Halogenated peptides as internal standards (H-PINS): Introduction of an MS-based internal standard set for liquid chromatography-mass spectrometry

Hamid Mirzaei, Mi Youn Brusniak, Lukas N. Mueller, Simon Letarte, Julian D. Watts, Ruedi Aebersold

Research output: Contribution to journalArticlepeer-review

21 Scopus citations


As the application for quantitative proteomics in the life sciences has grown in recent years, so has the need for more robust and generally applicable methods for quality control and calibration. The reliability of quantitative proteomics is tightly linked to the reproducibility and stability of the analytical platforms, which are typically multicomponent (e.g. sample preparation, multistep separations, and mass spectrometry) with individual components contributing unequally to the overall system reproducibility. Variations in quantitative accuracy are thus inevitable, and quality control and calibration become essential for the assessment of the quality of the analyses themselves. Toward this end, the use of internal standards cannot only assist in the detection and removal of outlier data acquired by an irreproducible system (quality control) but can also be used for detection of changes in instruments for their subsequent performance and calibration. Here we introduce a set of halogenated peptides as internal standards. The peptides are custom designed to have properties suitable for various quality control assessments, data calibration, and normalization processes. The unique isotope distribution of halogenated peptides makes their mass spectral detection easy and unambiguous when spiked into complex peptide mixtures. In addition, they were designed to elute sequentially over an entire aqueous to organic LC gradient and to have m/z values within the commonly scanned mass range (300-1800 Da). In a series of experiments in which these peptides were spiked into an enriched N-glycosite peptide fraction (i.e. from formerly N-glycosylated intact proteins in their deglycosylated form) isolated from human plasma, we show the utility and performance of these halogenated peptides for sample preparation and LC injection quality control as well as for retention time and mass calibration. Further use of the peptides for signal intensity normalization and retention time synchronization for selected reaction monitoring experiments is also demonstrated.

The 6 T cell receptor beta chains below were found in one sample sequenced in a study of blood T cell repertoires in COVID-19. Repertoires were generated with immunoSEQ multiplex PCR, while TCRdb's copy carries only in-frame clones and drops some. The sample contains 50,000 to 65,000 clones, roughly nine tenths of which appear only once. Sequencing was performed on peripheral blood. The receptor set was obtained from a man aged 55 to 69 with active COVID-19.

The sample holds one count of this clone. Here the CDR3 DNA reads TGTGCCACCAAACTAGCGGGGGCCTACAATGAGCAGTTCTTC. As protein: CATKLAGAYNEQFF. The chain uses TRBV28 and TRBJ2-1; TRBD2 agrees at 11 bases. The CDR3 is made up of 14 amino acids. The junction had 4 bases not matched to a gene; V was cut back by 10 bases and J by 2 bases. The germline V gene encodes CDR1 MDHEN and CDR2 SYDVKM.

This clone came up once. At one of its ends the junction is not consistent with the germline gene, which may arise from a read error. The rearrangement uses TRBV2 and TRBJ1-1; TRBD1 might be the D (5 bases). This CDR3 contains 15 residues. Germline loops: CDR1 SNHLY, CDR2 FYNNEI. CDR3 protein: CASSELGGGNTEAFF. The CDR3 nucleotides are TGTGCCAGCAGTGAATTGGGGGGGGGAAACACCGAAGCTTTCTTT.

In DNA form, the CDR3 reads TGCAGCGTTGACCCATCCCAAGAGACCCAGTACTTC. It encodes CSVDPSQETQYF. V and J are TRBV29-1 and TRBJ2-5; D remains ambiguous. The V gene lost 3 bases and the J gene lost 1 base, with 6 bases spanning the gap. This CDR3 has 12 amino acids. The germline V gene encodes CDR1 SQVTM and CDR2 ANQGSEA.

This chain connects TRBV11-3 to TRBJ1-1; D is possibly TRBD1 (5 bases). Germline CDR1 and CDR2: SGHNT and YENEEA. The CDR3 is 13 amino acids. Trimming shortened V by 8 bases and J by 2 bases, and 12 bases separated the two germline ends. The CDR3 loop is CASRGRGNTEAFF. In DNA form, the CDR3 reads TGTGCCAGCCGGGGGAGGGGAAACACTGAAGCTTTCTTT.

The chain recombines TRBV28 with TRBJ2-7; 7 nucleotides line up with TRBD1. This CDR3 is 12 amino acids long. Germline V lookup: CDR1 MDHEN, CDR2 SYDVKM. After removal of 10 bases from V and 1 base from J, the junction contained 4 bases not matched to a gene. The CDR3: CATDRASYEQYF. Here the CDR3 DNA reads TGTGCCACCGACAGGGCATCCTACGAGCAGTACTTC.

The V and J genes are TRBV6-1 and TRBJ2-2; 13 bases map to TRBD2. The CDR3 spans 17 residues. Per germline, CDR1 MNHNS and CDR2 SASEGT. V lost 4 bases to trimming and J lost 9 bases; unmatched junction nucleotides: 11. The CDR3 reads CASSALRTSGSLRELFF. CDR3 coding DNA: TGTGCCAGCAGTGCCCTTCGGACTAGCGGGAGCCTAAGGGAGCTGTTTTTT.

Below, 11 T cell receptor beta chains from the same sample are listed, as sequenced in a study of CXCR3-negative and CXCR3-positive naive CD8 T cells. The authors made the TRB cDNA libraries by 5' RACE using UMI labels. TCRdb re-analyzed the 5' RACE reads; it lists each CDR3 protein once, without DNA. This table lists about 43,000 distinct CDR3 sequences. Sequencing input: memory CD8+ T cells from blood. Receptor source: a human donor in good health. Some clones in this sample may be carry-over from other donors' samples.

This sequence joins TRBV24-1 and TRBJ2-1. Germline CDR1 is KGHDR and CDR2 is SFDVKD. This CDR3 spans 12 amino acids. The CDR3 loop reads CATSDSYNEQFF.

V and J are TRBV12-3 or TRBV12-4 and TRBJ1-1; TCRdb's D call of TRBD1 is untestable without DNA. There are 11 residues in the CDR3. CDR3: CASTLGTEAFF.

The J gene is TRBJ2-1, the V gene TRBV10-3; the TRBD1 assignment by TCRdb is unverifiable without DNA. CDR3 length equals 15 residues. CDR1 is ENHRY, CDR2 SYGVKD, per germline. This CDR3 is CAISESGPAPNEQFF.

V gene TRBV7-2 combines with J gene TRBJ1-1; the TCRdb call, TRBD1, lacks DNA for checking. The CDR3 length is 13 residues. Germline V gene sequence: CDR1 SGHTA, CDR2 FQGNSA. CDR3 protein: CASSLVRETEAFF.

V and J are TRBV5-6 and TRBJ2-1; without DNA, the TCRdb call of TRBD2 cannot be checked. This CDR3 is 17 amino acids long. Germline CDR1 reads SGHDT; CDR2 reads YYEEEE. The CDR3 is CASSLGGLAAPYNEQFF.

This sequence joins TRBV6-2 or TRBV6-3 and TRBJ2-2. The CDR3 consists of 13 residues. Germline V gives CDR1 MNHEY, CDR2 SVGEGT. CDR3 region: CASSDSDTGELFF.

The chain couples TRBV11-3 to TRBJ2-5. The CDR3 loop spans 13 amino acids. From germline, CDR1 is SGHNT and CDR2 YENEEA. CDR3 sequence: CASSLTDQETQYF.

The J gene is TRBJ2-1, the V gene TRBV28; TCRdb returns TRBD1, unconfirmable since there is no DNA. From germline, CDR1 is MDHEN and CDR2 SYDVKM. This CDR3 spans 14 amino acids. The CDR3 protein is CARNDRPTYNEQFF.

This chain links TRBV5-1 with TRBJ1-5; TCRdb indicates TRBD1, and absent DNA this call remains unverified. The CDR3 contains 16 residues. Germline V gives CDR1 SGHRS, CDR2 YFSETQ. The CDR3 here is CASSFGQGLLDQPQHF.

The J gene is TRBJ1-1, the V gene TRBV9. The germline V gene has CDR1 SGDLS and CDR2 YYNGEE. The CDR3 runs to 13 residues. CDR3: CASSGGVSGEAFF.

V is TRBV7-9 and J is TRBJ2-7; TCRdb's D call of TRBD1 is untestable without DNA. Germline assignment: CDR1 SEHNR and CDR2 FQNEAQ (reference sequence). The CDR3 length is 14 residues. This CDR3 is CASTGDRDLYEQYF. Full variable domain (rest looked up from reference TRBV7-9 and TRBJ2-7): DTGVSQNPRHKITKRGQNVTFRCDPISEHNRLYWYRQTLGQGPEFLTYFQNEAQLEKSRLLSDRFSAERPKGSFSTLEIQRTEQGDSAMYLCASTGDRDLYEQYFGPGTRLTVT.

Original languageEnglish (US)
Pages (from-to)1934-1946
Number of pages13
JournalMolecular and Cellular Proteomics
Issue number8
StatePublished - 2009

ASJC Scopus subject areas

  • Analytical Chemistry
  • Biochemistry
  • Molecular Biology


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